One of the first things you can do is turn to fellow FBA sellers to see if they know of any buyers who might be interested in your business, or if they know where you can find buyers. You’ve got the option of classified sites too.

However, an easier way to find, not just buyers but interested buyers is to use a broker. More specifically, use a good broker…like us.

Personally, I always recommend that FBA sellers should work with brokers. Why? Because they take care of all the hard work for you. If you’re a newbie when it comes to selling an Amazon FBA business, a broker is quite literally a godsend. They will be able to find interested buyers, and they’ll also filter out the tire kickers straight away. 

Not just that, but brokers know how to present your FBA business in the most attractive way to potential buyers. They also help out when it comes to the negotiation process, and they’ll even be there to lend a hand as you transfer the business over. More importantly, they will also make sure the deal goes through and you get your money. 

Of course, brokers are not free. It all depends on how much you make, but a broker typically works on commission, usually somewhere between 15 and 10%. For the bigger deals, a broker will probably charge around 10%, while for the smaller deals they may want 15% of the profit. 

Sounds Great! But How Long Does It Take To Sell an FBA Business? 

This all depends on whether or not your FBA aligns with what potential buyers are looking for. That said, your business might fit like a glove, but it could still take anywhere between a few weeks to a few months to seal the deal. 

See, a buyer might be super interested in your business, but they’ll still be averse to loss. As such, they’ll want to spend a lot of time making sure everything is just right. As we mentioned before, buyers will sometimes look for reasons not to finalise the deal, and this sort of thing can slow things down. 

Naturally, the higher-priced your business is, the longer it will take to sell. If, for example, you’re selling your business for less than $100,000, you can expect to close the deal in under 70 days. If, on the other hand, your business is valued between $100,000 and $500,000, it could take anywhere between 70 and 120 days to sell. 

For businesses that are priced between $500,000 and $1,000,000,  deals could take as long as 150 days to complete. 

For businesses worth over $5,000,000, you may have to wait up to a year for the deal to close.

It’s important to remember that you’ll need to expect a few teething problems to crop up at some point. So, for instance, if you anticipate getting a deal over the line within 70 days, you’ll need to add a few weeks onto the end of that number just in case extra issues materialise.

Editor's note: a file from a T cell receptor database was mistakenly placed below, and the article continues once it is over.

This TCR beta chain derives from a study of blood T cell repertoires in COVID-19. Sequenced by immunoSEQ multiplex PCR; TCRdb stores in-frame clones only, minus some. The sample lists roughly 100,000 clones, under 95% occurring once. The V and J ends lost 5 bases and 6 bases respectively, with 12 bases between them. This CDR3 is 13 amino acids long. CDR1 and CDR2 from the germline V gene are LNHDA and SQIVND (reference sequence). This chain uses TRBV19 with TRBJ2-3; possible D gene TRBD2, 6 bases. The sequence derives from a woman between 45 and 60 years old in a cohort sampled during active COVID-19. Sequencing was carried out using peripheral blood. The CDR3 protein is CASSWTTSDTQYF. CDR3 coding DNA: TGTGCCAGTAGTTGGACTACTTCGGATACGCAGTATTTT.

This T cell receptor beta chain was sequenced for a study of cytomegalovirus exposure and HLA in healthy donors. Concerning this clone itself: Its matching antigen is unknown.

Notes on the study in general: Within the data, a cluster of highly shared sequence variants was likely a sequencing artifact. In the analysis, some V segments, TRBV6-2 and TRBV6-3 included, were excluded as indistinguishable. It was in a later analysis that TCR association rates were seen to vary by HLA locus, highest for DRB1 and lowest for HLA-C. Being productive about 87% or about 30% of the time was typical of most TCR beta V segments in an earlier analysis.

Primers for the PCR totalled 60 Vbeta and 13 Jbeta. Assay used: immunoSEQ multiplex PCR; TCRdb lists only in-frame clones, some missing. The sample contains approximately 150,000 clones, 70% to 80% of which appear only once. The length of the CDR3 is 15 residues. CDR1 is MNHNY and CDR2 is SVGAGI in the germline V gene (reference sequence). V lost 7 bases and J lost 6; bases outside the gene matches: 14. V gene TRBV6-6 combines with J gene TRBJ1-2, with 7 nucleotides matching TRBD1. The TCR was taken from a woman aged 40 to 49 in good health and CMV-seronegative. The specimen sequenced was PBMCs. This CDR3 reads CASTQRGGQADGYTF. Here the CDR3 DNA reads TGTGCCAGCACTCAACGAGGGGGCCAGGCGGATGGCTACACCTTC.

What are these potential issues? 

For one thing, your finances need to be 100% accurate. If they’re not, it’s going to slow everything down. Remember, a potential buyer will not do business with you if something is amiss with your numbers. My advice is to work with an accountant to reduce the risk of financial issues slowing you down.

Another issue is your suppliers. If your suppliers are untrustworthy or difficult to work with, any potential buyer will notice when researching your company. And it could prove to be a major stumbling block. This is why it’s super important that you sort your suppliers out before selling your business. 

You’ll also need to be able to handle questions from buyers. They will want to chat with you, either in person or on the phone, and they’ll field a few questions. You need to be available to talk with them, otherwise, this will again slow things down. Some sellers aren’t able to answer all a buyer’s questions, and this itself is a problem. Preparing a good prospectus ahead of time ensures that you know your business inside and out.

Lastly, It’s Time To Transfer Your Business 

How difficult or easy it is to transfer your Amazon FBA business really depends on the country you’re based in. Selling an American-based FBA business is far easier than selling a German-based one (where it can often seem completely impossible).

The situation isn’t too bad in Australia and the UK, but it’s definitely more complicated than it is in the U.S. 

No matter where the seller is located, the first step is to get Amazon to approve the buyer. Then, you need to tell Amazon that you’ve sold your business, before letting the new owner take over your account. 

When it comes to transferring your account, you’ve got two options. First, you can just transfer it (Amazon has a step-by-step procedure that explains how to do this). Alternatively, you can transfer your brand to the buyer’s Seller Central account. This works well when the buyer has a bigger Seller Central account than you. Moreover, it might be the case that Amazon requires you to do this. 


Selling your Amazon FBA business can be as exciting as starting it, but it can also be very rewarding if you get the right price. Moreover, you can then move on to your next, exciting venture. 

Use the advice in this article to sell your business at the right time, increase its value, and find the right buyers.

Ready to sell your business for the best possible price? Click below to get started. No obligation, no hard sell. Just solid, professional advice.